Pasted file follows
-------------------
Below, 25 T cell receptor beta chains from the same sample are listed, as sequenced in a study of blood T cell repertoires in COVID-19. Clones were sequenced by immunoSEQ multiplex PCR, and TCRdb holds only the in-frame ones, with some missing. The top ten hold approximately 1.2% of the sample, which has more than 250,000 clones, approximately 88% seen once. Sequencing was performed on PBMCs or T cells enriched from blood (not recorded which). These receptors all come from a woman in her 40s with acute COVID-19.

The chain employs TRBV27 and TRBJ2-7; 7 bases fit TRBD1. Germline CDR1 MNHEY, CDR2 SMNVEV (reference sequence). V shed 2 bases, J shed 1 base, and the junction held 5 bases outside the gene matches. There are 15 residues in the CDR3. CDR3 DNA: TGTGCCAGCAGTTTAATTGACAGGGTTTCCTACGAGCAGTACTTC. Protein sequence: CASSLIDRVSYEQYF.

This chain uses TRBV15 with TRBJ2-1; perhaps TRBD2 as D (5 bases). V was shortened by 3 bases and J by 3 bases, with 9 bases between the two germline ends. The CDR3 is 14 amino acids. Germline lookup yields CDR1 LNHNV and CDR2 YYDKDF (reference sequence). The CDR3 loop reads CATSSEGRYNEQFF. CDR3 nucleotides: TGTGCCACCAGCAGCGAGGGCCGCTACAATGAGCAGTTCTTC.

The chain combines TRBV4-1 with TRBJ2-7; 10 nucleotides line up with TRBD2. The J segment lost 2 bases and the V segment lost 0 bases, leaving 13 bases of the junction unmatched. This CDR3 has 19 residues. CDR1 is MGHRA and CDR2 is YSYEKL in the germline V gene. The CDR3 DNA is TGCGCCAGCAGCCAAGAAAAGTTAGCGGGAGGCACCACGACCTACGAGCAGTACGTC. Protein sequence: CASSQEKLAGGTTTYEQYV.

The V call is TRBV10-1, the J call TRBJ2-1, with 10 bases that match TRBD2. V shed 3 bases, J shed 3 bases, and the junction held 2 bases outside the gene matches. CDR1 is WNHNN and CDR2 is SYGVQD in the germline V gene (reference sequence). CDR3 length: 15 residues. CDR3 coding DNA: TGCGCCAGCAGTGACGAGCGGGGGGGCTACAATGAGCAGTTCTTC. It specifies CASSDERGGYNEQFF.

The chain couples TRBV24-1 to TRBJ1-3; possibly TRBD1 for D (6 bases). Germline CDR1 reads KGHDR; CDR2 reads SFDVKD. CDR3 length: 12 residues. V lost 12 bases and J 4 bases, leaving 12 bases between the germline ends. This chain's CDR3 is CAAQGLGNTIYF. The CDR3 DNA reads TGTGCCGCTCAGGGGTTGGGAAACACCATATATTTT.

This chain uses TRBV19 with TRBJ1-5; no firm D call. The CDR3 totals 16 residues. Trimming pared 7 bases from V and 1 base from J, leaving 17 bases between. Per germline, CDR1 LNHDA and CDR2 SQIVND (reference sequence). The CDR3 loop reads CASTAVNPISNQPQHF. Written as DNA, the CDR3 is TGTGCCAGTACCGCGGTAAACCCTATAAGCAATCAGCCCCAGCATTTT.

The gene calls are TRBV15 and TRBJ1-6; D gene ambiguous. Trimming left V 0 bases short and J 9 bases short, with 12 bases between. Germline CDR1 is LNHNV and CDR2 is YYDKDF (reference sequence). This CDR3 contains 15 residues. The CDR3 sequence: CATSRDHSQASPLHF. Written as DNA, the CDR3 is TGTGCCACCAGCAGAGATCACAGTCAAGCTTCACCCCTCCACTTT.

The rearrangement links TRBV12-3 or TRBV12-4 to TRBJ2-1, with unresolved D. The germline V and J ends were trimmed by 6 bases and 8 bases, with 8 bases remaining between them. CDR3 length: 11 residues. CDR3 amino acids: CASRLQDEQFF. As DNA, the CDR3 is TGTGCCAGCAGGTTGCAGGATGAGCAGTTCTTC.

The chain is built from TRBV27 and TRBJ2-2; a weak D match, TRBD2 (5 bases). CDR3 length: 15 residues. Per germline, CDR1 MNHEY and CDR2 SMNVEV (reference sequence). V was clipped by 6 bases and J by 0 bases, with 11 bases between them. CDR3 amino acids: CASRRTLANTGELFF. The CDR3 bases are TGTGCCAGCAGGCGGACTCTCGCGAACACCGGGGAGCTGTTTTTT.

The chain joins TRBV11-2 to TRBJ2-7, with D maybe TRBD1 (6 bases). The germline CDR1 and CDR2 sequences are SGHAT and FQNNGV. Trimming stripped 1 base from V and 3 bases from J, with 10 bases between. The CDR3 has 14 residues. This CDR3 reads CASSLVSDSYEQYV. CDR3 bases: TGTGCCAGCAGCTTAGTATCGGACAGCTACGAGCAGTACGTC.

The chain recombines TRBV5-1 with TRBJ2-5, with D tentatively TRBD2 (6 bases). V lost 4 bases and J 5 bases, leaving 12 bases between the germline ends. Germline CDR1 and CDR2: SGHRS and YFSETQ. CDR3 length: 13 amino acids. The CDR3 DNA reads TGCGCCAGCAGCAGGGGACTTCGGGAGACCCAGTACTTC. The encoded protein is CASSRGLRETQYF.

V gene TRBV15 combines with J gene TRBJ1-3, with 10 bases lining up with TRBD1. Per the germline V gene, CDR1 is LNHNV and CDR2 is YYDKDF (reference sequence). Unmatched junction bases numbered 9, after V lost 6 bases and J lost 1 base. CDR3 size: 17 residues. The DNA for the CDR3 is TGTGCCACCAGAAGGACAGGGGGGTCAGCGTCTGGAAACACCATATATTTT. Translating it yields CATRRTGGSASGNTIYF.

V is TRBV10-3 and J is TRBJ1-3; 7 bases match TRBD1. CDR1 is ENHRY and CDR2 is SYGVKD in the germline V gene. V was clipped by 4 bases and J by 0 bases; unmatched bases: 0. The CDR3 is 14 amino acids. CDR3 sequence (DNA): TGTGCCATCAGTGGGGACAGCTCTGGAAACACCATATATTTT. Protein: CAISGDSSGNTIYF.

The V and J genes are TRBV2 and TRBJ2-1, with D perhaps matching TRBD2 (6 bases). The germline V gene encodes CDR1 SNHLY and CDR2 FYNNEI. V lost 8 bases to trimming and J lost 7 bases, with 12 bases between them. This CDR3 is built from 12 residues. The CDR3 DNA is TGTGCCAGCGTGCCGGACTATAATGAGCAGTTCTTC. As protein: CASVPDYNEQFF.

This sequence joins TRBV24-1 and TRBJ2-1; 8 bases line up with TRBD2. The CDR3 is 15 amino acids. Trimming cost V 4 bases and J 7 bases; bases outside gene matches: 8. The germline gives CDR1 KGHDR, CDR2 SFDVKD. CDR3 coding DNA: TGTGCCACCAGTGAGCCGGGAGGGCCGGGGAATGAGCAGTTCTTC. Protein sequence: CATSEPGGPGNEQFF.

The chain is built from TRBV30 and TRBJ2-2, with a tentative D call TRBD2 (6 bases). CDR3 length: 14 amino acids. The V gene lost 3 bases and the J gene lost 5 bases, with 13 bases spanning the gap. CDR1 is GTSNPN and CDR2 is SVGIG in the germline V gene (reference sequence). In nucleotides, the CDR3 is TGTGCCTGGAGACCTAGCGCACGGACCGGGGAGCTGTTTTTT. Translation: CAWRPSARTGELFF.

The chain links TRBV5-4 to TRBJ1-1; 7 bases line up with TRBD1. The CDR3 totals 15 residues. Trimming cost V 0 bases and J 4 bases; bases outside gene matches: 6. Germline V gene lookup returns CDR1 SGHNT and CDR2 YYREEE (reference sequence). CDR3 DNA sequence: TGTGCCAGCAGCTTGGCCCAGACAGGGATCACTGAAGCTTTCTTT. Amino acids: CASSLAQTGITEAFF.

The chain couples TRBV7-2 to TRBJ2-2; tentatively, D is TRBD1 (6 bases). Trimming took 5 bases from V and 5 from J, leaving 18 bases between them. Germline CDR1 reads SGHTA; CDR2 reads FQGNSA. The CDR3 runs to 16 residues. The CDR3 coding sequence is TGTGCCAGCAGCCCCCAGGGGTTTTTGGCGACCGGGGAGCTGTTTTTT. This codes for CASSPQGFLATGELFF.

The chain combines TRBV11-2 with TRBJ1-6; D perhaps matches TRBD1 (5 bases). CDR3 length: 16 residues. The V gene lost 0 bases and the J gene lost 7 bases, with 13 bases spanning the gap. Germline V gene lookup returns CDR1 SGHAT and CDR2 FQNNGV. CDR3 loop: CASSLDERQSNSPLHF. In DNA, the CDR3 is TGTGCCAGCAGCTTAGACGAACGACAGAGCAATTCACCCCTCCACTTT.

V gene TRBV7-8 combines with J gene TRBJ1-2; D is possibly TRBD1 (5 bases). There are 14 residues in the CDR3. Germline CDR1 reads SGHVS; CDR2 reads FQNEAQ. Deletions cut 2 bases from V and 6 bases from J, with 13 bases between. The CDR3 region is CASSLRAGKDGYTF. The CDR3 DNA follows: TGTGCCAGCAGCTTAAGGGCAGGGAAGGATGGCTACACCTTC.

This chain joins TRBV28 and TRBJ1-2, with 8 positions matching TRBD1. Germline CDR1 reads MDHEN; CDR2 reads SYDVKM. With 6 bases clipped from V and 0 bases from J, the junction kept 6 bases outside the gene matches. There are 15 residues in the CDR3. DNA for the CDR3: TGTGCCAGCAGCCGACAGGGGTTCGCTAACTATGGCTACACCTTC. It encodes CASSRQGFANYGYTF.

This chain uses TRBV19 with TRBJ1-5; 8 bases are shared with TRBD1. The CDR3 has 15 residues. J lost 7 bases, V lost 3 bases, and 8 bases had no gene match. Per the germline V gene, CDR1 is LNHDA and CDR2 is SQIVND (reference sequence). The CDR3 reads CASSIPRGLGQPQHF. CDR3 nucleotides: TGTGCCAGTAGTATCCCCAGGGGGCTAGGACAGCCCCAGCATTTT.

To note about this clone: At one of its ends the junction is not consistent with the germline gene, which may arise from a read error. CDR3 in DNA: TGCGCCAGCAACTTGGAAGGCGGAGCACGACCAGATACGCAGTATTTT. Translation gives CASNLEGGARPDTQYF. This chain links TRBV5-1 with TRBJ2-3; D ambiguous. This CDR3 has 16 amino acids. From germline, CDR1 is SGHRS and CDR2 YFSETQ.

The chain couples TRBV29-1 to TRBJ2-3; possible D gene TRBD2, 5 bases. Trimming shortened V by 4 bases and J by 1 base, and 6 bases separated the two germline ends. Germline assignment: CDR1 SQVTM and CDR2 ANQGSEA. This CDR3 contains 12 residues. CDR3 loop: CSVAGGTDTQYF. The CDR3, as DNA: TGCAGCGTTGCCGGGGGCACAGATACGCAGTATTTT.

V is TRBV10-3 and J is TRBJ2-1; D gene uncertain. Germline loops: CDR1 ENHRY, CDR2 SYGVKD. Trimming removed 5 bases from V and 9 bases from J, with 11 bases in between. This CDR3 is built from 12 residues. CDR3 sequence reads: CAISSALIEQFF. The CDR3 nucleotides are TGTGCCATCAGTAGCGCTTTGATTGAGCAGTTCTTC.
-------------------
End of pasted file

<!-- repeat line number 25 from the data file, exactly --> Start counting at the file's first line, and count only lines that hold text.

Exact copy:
The chain couples TRBV29-1 to TRBJ2-3; possible D gene TRBD2, 5 bases. Trimming shortened V by 4 bases and J by 1 base, and 6 bases separated the two germline ends. Germline assignment: CDR1 SQVTM and CDR2 ANQGSEA. This CDR3 contains 12 residues. CDR3 loop: CSVAGGTDTQYF. The CDR3, as DNA: TGCAGCGTTGCCGGGGGCACAGATACGCAGTATTTT.